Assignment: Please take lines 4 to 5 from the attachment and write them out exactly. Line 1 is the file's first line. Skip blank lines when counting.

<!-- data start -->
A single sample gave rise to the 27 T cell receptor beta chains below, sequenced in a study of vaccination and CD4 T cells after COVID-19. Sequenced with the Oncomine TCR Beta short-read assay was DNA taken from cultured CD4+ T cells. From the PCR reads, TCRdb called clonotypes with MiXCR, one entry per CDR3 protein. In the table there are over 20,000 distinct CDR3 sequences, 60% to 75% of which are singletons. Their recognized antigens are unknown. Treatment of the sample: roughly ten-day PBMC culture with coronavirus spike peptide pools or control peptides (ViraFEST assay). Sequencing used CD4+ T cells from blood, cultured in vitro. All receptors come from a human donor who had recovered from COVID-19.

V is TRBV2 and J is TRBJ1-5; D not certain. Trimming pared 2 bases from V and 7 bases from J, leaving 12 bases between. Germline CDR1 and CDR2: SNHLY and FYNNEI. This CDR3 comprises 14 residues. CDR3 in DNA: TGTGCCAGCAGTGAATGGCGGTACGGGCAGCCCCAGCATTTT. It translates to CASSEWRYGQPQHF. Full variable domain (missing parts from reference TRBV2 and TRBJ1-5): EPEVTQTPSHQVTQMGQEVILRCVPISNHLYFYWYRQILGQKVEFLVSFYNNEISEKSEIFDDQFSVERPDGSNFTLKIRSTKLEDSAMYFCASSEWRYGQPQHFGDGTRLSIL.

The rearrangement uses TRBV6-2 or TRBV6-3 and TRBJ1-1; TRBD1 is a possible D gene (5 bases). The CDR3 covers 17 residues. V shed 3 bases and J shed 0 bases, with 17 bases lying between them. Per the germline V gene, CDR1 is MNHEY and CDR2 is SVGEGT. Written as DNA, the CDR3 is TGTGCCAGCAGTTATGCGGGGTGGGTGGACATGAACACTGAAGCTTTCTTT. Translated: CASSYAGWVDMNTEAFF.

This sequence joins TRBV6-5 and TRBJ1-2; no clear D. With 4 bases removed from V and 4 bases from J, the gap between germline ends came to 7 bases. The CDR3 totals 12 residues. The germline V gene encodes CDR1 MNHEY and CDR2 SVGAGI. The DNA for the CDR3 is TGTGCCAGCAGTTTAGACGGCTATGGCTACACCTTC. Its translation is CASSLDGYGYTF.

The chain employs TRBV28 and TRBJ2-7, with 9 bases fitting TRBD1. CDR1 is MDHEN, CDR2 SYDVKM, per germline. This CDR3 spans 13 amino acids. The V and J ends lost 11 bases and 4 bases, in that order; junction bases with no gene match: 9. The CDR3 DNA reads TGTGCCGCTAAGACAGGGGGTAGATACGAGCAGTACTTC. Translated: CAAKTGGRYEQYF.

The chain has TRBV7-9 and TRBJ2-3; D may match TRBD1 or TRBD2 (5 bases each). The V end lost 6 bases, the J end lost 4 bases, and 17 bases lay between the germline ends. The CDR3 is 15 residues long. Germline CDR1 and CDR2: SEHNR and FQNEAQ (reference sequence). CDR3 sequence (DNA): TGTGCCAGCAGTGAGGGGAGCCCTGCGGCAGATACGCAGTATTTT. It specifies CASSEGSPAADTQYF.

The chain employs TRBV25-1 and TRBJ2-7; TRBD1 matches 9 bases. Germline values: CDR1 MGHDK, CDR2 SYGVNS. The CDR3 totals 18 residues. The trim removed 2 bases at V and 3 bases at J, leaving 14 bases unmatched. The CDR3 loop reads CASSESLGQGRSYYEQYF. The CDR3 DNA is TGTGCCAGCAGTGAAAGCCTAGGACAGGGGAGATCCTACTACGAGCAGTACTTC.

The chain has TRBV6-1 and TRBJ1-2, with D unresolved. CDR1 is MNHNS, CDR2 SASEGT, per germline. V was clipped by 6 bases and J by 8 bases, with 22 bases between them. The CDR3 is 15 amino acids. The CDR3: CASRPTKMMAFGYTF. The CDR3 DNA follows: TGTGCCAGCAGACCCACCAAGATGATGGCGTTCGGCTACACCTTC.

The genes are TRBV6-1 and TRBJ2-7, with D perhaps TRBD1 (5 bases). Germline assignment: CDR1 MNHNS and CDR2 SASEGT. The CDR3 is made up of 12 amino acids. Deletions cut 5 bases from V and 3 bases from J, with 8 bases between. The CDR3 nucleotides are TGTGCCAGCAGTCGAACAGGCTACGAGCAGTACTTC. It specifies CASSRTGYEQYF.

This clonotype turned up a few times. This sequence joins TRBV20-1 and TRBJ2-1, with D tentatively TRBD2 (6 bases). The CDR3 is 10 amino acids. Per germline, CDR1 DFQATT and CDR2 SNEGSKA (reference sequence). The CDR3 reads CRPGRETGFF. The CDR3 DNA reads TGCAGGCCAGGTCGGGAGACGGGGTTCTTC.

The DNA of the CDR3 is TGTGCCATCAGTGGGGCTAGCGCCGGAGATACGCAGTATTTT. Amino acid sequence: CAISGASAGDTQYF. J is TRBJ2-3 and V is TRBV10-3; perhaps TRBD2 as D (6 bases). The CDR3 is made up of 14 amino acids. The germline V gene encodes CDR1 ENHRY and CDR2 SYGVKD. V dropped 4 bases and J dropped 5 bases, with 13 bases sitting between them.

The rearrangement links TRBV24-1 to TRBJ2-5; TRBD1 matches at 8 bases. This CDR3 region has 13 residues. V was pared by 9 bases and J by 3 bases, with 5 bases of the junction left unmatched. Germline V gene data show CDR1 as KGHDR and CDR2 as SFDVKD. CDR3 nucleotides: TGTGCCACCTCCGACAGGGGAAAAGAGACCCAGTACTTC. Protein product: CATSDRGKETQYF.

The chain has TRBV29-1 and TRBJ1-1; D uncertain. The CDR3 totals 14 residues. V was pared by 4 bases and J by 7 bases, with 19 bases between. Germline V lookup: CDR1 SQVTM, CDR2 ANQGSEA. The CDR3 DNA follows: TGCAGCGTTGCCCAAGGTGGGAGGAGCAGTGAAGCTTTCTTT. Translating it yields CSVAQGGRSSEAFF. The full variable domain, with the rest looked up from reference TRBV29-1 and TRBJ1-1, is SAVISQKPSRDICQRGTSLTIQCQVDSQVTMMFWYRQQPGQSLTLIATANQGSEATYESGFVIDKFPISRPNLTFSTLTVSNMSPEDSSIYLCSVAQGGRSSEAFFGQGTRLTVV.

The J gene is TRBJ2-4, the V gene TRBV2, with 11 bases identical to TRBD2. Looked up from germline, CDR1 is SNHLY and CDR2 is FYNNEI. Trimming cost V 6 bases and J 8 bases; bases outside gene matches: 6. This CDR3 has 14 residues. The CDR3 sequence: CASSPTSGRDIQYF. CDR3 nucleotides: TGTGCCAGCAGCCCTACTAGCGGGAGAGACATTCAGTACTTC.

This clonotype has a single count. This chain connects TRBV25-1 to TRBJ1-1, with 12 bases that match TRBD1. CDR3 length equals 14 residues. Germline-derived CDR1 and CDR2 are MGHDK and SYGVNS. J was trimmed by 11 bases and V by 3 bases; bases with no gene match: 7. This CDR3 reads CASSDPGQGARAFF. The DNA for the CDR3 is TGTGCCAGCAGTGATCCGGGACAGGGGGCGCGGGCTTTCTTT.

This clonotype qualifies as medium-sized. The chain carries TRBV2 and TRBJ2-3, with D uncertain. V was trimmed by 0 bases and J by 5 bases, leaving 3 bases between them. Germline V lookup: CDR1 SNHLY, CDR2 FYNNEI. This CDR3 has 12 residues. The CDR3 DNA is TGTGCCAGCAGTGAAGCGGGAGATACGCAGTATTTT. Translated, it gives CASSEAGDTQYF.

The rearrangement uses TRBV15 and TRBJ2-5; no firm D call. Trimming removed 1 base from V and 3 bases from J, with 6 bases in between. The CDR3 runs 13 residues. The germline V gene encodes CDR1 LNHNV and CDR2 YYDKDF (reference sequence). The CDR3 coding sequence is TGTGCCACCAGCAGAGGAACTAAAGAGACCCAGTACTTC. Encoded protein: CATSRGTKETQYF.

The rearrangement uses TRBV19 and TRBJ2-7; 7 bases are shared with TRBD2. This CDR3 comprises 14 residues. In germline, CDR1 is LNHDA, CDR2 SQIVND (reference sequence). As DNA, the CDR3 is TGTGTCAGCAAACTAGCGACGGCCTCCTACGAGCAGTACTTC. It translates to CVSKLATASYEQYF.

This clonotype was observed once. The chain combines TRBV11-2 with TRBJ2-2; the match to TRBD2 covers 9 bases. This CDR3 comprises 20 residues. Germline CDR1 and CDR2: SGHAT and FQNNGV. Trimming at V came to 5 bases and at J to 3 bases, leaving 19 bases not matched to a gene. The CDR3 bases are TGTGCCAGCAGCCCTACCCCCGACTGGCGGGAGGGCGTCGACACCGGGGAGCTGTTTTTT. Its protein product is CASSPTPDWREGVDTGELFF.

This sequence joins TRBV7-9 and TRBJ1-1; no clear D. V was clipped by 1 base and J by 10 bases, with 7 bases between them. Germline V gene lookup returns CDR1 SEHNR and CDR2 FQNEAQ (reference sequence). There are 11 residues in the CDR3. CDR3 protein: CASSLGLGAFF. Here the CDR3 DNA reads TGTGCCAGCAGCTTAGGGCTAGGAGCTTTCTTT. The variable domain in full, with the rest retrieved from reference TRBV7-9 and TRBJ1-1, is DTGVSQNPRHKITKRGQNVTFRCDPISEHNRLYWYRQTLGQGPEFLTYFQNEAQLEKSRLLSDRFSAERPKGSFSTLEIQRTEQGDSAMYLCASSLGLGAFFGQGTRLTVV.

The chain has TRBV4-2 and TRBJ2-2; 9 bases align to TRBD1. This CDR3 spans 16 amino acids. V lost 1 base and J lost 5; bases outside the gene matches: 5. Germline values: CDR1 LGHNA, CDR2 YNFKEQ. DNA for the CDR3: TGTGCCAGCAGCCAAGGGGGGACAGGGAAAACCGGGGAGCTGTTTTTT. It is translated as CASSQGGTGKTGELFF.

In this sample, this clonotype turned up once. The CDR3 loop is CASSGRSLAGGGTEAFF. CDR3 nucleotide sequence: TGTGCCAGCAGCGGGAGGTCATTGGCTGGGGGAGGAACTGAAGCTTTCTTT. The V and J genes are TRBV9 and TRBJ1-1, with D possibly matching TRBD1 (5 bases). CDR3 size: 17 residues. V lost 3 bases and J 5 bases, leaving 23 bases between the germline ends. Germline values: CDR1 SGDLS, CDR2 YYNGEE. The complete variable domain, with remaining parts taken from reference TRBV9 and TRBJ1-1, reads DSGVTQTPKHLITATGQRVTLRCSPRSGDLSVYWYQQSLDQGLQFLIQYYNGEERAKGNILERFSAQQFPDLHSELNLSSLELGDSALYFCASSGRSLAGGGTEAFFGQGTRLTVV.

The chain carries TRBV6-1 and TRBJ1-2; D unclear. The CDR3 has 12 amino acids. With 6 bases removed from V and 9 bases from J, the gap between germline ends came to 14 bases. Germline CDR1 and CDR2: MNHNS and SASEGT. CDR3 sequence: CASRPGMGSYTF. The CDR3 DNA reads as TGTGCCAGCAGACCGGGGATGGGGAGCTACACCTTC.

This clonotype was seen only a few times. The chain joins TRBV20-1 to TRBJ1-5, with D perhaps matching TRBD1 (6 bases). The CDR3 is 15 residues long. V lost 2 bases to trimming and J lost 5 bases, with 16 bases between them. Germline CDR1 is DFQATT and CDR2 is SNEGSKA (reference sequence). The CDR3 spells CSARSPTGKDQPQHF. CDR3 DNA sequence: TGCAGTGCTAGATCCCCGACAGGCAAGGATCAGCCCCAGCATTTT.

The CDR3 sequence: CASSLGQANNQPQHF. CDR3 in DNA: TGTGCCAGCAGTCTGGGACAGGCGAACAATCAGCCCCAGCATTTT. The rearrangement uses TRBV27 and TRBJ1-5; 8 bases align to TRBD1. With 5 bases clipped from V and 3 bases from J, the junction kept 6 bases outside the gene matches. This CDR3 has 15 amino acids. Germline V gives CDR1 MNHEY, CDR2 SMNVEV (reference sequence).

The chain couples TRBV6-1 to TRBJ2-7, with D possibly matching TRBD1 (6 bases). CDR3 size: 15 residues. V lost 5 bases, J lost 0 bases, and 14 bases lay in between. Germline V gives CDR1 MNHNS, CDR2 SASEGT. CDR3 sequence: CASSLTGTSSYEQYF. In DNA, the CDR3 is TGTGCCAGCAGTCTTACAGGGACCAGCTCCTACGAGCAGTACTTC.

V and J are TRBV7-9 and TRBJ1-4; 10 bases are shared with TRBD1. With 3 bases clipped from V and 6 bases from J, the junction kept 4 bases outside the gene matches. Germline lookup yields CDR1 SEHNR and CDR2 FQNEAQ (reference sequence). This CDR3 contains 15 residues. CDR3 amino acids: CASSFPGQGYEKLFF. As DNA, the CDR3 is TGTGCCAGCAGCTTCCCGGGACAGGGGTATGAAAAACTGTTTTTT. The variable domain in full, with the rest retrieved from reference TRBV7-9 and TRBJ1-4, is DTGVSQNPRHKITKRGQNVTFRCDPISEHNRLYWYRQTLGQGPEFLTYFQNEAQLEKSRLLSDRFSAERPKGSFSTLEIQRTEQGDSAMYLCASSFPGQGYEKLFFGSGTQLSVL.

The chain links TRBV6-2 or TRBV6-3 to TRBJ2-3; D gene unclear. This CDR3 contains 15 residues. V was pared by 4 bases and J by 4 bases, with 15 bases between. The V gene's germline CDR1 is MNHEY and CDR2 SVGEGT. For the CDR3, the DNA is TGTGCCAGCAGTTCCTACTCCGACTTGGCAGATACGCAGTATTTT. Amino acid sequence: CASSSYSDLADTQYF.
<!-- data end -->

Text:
This sequence joins TRBV6-5 and TRBJ1-2; no clear D. With 4 bases removed from V and 4 bases from J, the gap between germline ends came to 7 bases. The CDR3 totals 12 residues. The germline V gene encodes CDR1 MNHEY and CDR2 SVGAGI. The DNA for the CDR3 is TGTGCCAGCAGTTTAGACGGCTATGGCTACACCTTC. Its translation is CASSLDGYGYTF.

The chain employs TRBV28 and TRBJ2-7, with 9 bases fitting TRBD1. CDR1 is MDHEN, CDR2 SYDVKM, per germline. This CDR3 spans 13 amino acids. The V and J ends lost 11 bases and 4 bases, in that order; junction bases with no gene match: 9. The CDR3 DNA reads TGTGCCGCTAAGACAGGGGGTAGATACGAGCAGTACTTC. Translated: CAAKTGGRYEQYF.